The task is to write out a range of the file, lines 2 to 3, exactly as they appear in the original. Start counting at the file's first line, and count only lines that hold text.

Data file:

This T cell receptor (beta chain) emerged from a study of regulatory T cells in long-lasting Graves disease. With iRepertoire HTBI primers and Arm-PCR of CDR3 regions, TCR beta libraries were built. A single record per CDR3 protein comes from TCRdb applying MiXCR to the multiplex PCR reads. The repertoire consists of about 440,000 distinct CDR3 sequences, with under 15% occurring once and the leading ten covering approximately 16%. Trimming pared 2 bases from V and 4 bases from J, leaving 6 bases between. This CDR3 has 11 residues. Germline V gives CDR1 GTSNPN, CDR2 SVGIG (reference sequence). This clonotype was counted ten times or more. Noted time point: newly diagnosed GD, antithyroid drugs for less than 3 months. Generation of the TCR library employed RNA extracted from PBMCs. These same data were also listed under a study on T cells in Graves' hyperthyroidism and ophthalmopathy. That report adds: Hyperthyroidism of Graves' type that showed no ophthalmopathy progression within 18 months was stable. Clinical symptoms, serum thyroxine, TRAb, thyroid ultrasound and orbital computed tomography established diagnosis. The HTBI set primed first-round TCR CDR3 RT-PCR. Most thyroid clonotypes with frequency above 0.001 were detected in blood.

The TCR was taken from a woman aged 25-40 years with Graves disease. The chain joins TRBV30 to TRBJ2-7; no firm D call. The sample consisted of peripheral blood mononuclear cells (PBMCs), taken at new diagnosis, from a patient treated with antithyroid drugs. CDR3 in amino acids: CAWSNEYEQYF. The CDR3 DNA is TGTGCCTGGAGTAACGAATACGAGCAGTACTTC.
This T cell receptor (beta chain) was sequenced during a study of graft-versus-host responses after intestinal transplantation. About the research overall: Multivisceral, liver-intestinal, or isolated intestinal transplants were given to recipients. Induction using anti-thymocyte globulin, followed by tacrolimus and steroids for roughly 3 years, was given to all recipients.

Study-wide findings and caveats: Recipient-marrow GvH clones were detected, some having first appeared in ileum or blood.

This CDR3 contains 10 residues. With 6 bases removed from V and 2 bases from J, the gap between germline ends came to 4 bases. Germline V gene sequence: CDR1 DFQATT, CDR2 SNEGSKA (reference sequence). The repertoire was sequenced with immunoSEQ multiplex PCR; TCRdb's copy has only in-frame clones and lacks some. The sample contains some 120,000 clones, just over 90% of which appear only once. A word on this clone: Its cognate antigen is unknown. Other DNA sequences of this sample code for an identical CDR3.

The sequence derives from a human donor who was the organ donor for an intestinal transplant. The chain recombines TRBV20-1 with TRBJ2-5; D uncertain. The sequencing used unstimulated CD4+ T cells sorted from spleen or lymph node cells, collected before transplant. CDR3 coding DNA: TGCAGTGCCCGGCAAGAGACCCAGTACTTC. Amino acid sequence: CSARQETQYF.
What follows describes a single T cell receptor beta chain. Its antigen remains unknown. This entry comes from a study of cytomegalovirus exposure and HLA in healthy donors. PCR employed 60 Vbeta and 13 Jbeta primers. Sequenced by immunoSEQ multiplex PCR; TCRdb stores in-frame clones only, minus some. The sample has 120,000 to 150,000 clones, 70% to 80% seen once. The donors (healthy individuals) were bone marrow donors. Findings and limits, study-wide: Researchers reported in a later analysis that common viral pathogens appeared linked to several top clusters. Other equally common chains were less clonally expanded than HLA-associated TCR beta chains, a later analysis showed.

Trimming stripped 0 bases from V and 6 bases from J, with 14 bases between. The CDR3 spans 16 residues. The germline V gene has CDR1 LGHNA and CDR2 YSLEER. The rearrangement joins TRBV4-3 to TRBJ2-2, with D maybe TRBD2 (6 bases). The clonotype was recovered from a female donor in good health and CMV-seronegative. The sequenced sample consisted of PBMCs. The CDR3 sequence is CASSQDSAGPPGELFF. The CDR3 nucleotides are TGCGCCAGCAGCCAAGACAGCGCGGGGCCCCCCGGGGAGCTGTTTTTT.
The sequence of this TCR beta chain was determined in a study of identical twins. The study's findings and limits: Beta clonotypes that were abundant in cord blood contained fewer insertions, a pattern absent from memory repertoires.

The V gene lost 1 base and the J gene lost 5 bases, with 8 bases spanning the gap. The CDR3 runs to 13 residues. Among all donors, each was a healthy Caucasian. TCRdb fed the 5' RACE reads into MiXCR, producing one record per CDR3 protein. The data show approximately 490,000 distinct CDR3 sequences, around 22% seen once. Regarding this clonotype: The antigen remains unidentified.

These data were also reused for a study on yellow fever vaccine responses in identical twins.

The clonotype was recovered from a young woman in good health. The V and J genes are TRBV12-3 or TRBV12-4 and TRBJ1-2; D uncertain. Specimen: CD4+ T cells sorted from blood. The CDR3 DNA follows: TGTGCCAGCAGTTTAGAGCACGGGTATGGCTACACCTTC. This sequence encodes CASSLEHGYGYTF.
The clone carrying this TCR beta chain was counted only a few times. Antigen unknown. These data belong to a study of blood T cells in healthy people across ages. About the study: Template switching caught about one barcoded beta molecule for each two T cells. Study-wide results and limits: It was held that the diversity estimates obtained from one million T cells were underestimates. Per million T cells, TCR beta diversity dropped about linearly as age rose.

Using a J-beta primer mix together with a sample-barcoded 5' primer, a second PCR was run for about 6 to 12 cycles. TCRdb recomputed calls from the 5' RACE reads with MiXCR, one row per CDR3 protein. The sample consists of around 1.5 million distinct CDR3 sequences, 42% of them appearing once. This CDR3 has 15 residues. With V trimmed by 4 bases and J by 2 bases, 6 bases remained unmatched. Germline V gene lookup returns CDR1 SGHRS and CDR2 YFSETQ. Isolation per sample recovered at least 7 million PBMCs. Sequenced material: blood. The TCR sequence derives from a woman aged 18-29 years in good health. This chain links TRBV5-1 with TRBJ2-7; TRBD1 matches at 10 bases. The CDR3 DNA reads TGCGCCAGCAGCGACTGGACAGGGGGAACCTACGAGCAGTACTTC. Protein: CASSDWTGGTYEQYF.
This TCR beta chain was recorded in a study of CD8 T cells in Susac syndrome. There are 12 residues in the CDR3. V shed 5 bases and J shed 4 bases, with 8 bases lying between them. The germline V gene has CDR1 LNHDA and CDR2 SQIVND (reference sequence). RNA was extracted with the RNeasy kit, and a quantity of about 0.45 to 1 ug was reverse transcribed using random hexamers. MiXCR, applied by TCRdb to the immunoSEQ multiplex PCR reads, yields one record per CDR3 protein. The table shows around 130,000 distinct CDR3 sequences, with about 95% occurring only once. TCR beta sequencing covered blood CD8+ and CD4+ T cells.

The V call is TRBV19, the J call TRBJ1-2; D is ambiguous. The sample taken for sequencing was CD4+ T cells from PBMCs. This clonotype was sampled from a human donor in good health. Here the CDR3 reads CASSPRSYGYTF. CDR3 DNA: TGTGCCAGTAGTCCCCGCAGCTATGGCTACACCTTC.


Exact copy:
The TCR was taken from a woman aged 25-40 years with Graves disease. The chain joins TRBV30 to TRBJ2-7; no firm D call. The sample consisted of peripheral blood mononuclear cells (PBMCs), taken at new diagnosis, from a patient treated with antithyroid drugs. CDR3 in amino acids: CAWSNEYEQYF. The CDR3 DNA is TGTGCCTGGAGTAACGAATACGAGCAGTACTTC.
This T cell receptor (beta chain) was sequenced during a study of graft-versus-host responses after intestinal transplantation. About the research overall: Multivisceral, liver-intestinal, or isolated intestinal transplants were given to recipients. Induction using anti-thymocyte globulin, followed by tacrolimus and steroids for roughly 3 years, was given to all recipients.